Running head: ASSESSING KNEE PAIN AND SLEEP QUALITY 1 Assessing the Temporal Relationship of Clinical Knee Pain and Sleep Quality in Individuals with or at Risk for Knee Osteoarthritis Chase W. Mallory Bachelor of Health Science Primary Investigator: Dr. Roger Fillingim, Ph.D. Department of Community Dentistry, University of Florida Gainesville, FL
ASSESSING KNEE PAIN AND SLEEP QUALITY 2 Table of Contents 3 .. 4 AIMS AND 5 7 12 13 14
ASSESSING KNEE PAIN AND SLEEP QUALITY 3 Abstract While the current literatu re suggests a strong reciprocal relationship between sleep quality and osteoarthritic pain, the direction of the relationship is poorly understood or documented. The purpose of this study is to investigate the temporal relationship of clinical knee pain and sleep quality in individuals with or at risk for chronic knee osteoarthritis Sleep and pain data were analyzed from a sample of more than 150 participants older adults from the ages of 45 85 with or at risk for knee osteoarthritis that participated in the prospective cohort study tit led Understanding Pain and Limitations in Osteoarthritic Disease (UPLOAD II) at the University of Florida We hypothesized that individuals reporting days with increased pain would show significantly poorer sleep quality the day after the peak pain day (PP D) compared to before the PPD The results demonstrate decreased patient reported and objective sleep duration, decreased sleep efficiency and increased sleep onset latency in the day following the PPD compared to the day before the PPD. This conclusion su pports the hypothesis and reinforces that elevated pain drives decreased sleep qua lity. Key terms: osteoarthritis, temporal, peak pain day, actigraphy
ASSESSING KNEE PAIN AND SLEEP QUALITY 4 Introduction Osteoarthritis (OA) represents the leading cause of disability worldwide, while the knee is the most commonly affected joint ( Neogi, 2013 ) There are many biopsychosocial factors which influence osteoarthritic pain which varies considerably across people Among these contributing factors is sleep quality, as abundant evidence demonstrates a strong reciprocal relationship between sleep quality and osteoarthritic related pain (Finan, Goodin, & Smith, 2013) That is, the poorer the sleep quality of an individu al, the higher their average level of osteoarthritic pain. Similarly, the higher the level of osteoarthritic pain, the poorer their sleep outcomes tend to be However, the direction of this relationship and the mechanisms involved are currently poorly und erstood In other words, it is unclear if it is pain that directs poor sleep outcomes or vice versa. It is important to characterize the direction of this relationship in order to develop effective interventions to disrupt the pain sleep cycle. In order to better understand the temporality of clinical pain and sleep quality we collected data on pain and sleep using patient reported diaries and objectively assessed sleep parameters using actigraphy. Further stratifying this relationship, there are well documented ethnic differences in both clinical pain and sleep quality. Among individuals wi th knee OA, average daily pain interacts with race with African Am erican (AA) adult s report significantly greater pain compared to their Non Hispanic White (NHW) co unterparts ( Parm e lee, Cox, Descaro, Keefe, & Smith, 2017) ( Cruz Almeida et al., 2014) Likewise AA individuals compared to NHWs exhibit poorer sleep outcomes such as decreased sleep duration, lower sleep percentage, higher wake after sleep onset (WASO) and higher sleep fragmentation (Carnethon et al., 2016). Therefore, not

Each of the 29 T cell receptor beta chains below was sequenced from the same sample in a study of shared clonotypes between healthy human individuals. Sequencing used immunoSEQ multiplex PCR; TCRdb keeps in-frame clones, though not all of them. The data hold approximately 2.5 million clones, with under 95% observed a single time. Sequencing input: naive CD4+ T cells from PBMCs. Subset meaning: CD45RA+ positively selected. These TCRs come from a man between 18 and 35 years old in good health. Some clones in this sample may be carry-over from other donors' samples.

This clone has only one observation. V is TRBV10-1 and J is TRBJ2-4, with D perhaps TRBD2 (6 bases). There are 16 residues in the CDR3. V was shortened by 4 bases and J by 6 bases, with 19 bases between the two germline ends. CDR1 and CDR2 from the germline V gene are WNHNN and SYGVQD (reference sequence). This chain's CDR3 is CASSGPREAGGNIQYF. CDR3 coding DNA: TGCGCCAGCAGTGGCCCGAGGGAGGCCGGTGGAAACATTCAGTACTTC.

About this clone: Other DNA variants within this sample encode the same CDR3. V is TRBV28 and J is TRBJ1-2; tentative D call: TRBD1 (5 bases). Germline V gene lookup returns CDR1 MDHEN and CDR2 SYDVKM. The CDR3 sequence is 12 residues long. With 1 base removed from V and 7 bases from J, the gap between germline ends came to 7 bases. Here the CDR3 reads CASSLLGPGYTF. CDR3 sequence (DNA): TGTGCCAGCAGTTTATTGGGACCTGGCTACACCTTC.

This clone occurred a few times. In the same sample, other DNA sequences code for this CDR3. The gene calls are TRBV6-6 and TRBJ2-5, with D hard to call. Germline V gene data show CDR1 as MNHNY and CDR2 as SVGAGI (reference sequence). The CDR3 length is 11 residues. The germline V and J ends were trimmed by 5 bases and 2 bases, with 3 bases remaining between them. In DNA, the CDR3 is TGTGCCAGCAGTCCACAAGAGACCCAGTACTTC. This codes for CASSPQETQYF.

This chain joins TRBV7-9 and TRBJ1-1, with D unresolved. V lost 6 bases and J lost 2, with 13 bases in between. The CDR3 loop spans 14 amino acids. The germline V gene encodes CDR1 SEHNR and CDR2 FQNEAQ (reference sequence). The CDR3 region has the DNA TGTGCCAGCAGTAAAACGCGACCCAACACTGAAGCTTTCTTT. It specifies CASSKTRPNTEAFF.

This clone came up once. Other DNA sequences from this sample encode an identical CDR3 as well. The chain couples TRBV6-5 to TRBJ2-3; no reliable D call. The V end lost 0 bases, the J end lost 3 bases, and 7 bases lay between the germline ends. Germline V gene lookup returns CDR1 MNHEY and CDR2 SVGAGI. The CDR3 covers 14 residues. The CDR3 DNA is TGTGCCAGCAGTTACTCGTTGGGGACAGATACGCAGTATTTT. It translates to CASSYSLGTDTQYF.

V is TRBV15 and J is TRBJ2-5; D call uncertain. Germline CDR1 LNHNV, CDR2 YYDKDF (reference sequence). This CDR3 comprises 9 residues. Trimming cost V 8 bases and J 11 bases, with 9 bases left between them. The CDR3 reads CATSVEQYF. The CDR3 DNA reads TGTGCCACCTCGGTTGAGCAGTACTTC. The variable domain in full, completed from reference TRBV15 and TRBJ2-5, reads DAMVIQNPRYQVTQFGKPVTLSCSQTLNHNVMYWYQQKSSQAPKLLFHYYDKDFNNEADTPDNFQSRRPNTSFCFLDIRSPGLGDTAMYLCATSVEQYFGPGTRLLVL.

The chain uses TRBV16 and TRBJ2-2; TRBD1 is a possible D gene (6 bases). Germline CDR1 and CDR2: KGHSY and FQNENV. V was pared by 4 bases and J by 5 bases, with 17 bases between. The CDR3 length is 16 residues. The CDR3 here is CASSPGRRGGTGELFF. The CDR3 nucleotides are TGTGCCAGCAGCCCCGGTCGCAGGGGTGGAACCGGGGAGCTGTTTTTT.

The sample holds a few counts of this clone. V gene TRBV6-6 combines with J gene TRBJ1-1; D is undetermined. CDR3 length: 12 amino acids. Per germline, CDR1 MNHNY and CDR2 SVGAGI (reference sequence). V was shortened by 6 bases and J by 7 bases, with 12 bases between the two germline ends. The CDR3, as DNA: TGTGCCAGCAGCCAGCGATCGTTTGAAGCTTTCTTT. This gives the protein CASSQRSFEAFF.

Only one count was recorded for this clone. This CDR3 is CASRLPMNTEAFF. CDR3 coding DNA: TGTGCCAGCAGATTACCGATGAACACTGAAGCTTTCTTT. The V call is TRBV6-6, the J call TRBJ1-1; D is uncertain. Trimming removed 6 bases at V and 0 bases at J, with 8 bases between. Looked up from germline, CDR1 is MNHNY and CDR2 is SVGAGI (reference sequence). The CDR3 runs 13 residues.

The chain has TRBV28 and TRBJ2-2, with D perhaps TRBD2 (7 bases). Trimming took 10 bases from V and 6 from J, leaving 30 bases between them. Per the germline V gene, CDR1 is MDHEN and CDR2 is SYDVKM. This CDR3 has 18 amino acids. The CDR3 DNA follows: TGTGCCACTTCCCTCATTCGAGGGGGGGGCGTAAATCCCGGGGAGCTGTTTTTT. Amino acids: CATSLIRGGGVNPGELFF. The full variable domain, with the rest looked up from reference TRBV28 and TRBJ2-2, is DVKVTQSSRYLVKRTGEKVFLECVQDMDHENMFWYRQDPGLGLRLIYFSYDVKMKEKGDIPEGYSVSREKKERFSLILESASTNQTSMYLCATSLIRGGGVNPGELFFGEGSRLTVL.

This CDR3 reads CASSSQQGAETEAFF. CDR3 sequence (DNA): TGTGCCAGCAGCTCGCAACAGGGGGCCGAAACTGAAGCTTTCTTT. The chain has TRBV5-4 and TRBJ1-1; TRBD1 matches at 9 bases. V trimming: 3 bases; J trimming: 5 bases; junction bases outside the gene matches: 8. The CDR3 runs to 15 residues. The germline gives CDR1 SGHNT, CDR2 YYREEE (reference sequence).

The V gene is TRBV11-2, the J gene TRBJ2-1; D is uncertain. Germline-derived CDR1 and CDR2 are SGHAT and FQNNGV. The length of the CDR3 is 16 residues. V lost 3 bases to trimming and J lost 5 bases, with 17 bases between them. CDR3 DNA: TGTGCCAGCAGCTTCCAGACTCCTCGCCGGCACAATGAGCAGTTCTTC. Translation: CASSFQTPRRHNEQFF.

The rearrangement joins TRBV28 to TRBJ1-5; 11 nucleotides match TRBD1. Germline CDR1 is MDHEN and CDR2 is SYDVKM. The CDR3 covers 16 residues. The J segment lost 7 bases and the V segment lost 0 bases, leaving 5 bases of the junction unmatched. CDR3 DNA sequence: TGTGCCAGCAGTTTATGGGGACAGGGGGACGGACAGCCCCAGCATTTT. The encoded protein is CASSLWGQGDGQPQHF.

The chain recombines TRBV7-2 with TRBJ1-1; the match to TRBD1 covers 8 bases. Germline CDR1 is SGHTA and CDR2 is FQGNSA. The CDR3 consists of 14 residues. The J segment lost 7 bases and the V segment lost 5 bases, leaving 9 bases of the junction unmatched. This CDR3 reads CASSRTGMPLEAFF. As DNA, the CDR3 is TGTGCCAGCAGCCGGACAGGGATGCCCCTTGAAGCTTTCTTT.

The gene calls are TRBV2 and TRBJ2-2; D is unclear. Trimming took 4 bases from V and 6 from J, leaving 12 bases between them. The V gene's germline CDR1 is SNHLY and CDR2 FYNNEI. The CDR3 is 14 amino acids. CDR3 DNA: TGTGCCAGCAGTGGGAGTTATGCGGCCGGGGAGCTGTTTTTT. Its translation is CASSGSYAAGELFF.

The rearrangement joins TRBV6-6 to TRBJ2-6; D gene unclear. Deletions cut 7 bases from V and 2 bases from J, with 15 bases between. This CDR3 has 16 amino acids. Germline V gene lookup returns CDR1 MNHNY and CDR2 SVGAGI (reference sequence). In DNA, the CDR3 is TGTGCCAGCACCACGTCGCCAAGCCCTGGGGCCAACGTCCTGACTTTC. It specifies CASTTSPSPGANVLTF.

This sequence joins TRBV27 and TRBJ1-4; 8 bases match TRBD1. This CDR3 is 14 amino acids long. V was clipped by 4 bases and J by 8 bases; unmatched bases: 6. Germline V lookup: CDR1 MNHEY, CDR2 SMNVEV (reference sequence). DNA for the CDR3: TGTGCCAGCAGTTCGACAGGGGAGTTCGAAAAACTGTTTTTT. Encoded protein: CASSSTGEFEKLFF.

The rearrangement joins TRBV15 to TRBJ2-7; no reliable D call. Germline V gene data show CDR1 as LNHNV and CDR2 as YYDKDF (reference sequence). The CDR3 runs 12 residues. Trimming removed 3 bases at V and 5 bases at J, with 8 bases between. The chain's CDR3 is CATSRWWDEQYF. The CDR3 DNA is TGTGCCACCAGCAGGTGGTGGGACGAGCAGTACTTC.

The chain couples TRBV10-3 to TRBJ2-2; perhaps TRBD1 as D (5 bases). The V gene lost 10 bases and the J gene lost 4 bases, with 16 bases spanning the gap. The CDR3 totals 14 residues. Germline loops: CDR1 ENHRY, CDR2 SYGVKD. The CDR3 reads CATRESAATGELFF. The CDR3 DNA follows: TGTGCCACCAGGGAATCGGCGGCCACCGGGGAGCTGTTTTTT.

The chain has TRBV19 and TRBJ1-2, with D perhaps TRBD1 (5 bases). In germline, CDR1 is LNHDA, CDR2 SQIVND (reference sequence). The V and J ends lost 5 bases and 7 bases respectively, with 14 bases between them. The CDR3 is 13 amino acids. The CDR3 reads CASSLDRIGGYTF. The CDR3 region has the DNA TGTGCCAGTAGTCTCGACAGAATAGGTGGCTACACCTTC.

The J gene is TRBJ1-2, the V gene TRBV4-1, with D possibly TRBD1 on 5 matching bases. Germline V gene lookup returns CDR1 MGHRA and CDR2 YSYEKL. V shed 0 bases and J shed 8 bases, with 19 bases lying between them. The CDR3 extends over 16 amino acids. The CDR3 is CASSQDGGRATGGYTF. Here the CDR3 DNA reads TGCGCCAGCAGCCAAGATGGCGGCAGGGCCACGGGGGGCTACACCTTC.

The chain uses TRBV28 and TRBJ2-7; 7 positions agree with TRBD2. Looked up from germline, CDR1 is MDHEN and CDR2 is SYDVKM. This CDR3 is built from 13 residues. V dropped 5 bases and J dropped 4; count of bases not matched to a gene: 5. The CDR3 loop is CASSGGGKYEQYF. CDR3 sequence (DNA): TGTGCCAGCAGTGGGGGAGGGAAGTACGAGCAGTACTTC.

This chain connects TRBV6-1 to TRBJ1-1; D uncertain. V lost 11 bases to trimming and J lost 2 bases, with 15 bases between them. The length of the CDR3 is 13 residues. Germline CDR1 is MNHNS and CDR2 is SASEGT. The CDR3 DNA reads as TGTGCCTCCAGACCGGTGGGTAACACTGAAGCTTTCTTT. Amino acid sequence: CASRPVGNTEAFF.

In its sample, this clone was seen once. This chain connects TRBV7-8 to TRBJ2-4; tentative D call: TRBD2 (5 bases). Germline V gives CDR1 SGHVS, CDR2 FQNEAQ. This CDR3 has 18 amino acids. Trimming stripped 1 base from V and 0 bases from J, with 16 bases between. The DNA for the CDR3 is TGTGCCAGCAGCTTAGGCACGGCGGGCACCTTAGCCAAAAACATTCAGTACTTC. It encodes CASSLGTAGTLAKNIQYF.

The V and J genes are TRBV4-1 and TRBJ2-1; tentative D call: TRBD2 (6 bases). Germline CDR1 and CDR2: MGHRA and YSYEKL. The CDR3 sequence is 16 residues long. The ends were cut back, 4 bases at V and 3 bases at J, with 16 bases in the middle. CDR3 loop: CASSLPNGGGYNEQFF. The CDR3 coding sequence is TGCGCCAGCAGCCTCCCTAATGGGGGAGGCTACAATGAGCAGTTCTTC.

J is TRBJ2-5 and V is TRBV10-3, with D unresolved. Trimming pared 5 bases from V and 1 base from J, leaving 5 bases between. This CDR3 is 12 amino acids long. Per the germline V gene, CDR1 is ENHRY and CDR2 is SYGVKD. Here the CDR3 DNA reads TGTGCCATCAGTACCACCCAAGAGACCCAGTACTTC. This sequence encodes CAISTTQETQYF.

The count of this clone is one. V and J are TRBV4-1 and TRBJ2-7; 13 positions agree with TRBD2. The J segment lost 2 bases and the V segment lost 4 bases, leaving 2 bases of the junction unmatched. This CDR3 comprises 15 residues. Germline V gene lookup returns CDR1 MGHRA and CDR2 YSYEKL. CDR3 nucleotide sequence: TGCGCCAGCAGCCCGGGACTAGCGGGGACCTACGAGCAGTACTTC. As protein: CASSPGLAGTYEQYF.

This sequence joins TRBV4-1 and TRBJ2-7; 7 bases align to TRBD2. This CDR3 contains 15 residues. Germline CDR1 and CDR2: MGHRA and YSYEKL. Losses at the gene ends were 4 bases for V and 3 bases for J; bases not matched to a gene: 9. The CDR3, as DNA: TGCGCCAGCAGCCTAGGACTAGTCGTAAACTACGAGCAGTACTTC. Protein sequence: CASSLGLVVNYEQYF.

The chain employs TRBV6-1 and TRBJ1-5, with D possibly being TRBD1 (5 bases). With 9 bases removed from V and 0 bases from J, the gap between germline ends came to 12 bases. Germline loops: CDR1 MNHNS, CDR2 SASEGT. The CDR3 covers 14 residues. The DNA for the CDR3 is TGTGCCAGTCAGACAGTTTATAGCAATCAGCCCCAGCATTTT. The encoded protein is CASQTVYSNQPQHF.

ASSESSING KNEE PAIN AND SLEEP QUALITY 5 only are sleep disturbances more common in older adults with knee pain, but this relationship is particularly apparent within AA cohorts (Petrov and Lichstein, 2016). Understanding the directional influence of sleep and osteoarthritic pain is particularly important for several reasons. First, OA is a common disabling condition among older adults with a rising prevalence. Second, poor sleep quality is correlated with osteoarthritic knee p ain Therefore understanding this relationship can aid in providing earlier and improved treatment interventions. Lastly, the prevalence of lower sleep quality and knee OA are greater and produce more adverse effects among AA compared to NHW. Consequently elucidating the relationship between sleep and pain can contribute to improving disparities among AA populations. Aims and Hypothesis The purpose of this study is to investigate the temporal relationship between clinical knee pain and sleep quality. We hypothesized that individuals reporting days with increased pain would show significantly poorer sleep quality the day after the PPD when compared to the sleep quality the day before the PPD. This hypothesis supports the claim that elevated pain drives dec reased sleep quality. Method To assess the temporal relationship of sleep and pain data were analyzed from a sample of more than 150 participants of community dwelling older adults from the ages of 45 85 with or at risk for knee OA that participated in the prospective cohort study titled Understanding Pain and Limitations in Osteoarthritic Disease (UPLOAD II) at the University of Florida In this study each p articipant s elf reported their average daily knee pain on a numerical